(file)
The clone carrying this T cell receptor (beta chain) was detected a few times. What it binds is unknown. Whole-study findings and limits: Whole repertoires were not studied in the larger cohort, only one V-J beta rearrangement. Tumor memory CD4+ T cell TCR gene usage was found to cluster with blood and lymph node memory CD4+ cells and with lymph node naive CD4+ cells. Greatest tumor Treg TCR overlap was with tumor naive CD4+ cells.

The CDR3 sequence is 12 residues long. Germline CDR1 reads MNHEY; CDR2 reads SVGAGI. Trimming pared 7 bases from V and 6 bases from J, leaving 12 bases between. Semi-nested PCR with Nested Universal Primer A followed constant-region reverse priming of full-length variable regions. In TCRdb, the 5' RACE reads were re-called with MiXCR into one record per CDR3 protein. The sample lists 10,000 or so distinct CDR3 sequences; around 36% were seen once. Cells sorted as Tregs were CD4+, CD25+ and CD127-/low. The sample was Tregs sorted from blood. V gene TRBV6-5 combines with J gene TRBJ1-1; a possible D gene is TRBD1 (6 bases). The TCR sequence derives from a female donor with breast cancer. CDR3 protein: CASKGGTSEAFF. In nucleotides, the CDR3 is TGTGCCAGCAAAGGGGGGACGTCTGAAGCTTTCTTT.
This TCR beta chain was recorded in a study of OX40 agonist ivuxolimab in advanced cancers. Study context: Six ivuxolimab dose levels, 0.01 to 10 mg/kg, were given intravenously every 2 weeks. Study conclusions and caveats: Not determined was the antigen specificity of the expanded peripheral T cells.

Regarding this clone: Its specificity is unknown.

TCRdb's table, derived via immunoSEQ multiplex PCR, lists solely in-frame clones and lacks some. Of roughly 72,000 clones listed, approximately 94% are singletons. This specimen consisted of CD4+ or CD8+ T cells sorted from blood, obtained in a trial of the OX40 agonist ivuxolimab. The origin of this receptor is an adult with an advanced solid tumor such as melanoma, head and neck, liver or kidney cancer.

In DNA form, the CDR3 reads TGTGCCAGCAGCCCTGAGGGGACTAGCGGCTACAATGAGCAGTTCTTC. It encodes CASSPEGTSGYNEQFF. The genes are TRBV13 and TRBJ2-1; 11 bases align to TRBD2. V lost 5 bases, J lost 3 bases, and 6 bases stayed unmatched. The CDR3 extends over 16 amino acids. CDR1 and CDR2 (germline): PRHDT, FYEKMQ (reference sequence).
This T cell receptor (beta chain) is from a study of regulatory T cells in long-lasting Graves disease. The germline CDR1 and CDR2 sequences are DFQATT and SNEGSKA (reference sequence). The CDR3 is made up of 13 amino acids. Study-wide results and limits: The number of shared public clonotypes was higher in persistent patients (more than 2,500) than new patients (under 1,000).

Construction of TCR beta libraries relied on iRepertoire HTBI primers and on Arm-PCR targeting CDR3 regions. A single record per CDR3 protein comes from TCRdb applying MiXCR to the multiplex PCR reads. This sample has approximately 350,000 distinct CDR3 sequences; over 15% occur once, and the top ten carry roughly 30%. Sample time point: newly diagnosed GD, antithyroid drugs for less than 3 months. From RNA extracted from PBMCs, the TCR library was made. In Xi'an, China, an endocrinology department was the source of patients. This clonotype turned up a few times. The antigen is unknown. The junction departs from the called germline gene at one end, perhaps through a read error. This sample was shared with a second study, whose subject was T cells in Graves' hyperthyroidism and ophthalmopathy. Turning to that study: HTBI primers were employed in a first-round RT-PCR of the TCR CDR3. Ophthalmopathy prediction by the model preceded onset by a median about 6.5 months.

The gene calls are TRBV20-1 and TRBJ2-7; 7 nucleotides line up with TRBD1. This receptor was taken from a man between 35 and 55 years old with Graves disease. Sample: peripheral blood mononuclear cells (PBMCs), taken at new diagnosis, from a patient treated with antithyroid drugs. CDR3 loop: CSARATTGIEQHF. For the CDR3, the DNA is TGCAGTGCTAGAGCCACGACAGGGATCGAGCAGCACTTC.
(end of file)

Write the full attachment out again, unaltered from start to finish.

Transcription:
The clone carrying this T cell receptor (beta chain) was detected a few times. What it binds is unknown. Whole-study findings and limits: Whole repertoires were not studied in the larger cohort, only one V-J beta rearrangement. Tumor memory CD4+ T cell TCR gene usage was found to cluster with blood and lymph node memory CD4+ cells and with lymph node naive CD4+ cells. Greatest tumor Treg TCR overlap was with tumor naive CD4+ cells.

The CDR3 sequence is 12 residues long. Germline CDR1 reads MNHEY; CDR2 reads SVGAGI. Trimming pared 7 bases from V and 6 bases from J, leaving 12 bases between. Semi-nested PCR with Nested Universal Primer A followed constant-region reverse priming of full-length variable regions. In TCRdb, the 5' RACE reads were re-called with MiXCR into one record per CDR3 protein. The sample lists 10,000 or so distinct CDR3 sequences; around 36% were seen once. Cells sorted as Tregs were CD4+, CD25+ and CD127-/low. The sample was Tregs sorted from blood. V gene TRBV6-5 combines with J gene TRBJ1-1; a possible D gene is TRBD1 (6 bases). The TCR sequence derives from a female donor with breast cancer. CDR3 protein: CASKGGTSEAFF. In nucleotides, the CDR3 is TGTGCCAGCAAAGGGGGGACGTCTGAAGCTTTCTTT.
This TCR beta chain was recorded in a study of OX40 agonist ivuxolimab in advanced cancers. Study context: Six ivuxolimab dose levels, 0.01 to 10 mg/kg, were given intravenously every 2 weeks. Study conclusions and caveats: Not determined was the antigen specificity of the expanded peripheral T cells.

Regarding this clone: Its specificity is unknown.

TCRdb's table, derived via immunoSEQ multiplex PCR, lists solely in-frame clones and lacks some. Of roughly 72,000 clones listed, approximately 94% are singletons. This specimen consisted of CD4+ or CD8+ T cells sorted from blood, obtained in a trial of the OX40 agonist ivuxolimab. The origin of this receptor is an adult with an advanced solid tumor such as melanoma, head and neck, liver or kidney cancer.

In DNA form, the CDR3 reads TGTGCCAGCAGCCCTGAGGGGACTAGCGGCTACAATGAGCAGTTCTTC. It encodes CASSPEGTSGYNEQFF. The genes are TRBV13 and TRBJ2-1; 11 bases align to TRBD2. V lost 5 bases, J lost 3 bases, and 6 bases stayed unmatched. The CDR3 extends over 16 amino acids. CDR1 and CDR2 (germline): PRHDT, FYEKMQ (reference sequence).
This T cell receptor (beta chain) is from a study of regulatory T cells in long-lasting Graves disease. The germline CDR1 and CDR2 sequences are DFQATT and SNEGSKA (reference sequence). The CDR3 is made up of 13 amino acids. Study-wide results and limits: The number of shared public clonotypes was higher in persistent patients (more than 2,500) than new patients (under 1,000).

Construction of TCR beta libraries relied on iRepertoire HTBI primers and on Arm-PCR targeting CDR3 regions. A single record per CDR3 protein comes from TCRdb applying MiXCR to the multiplex PCR reads. This sample has approximately 350,000 distinct CDR3 sequences; over 15% occur once, and the top ten carry roughly 30%. Sample time point: newly diagnosed GD, antithyroid drugs for less than 3 months. From RNA extracted from PBMCs, the TCR library was made. In Xi'an, China, an endocrinology department was the source of patients. This clonotype turned up a few times. The antigen is unknown. The junction departs from the called germline gene at one end, perhaps through a read error. This sample was shared with a second study, whose subject was T cells in Graves' hyperthyroidism and ophthalmopathy. Turning to that study: HTBI primers were employed in a first-round RT-PCR of the TCR CDR3. Ophthalmopathy prediction by the model preceded onset by a median about 6.5 months.

The gene calls are TRBV20-1 and TRBJ2-7; 7 nucleotides line up with TRBD1. This receptor was taken from a man between 35 and 55 years old with Graves disease. Sample: peripheral blood mononuclear cells (PBMCs), taken at new diagnosis, from a patient treated with antithyroid drugs. CDR3 loop: CSARATTGIEQHF. For the CDR3, the DNA is TGCAGTGCTAGAGCCACGACAGGGATCGAGCAGCACTTC.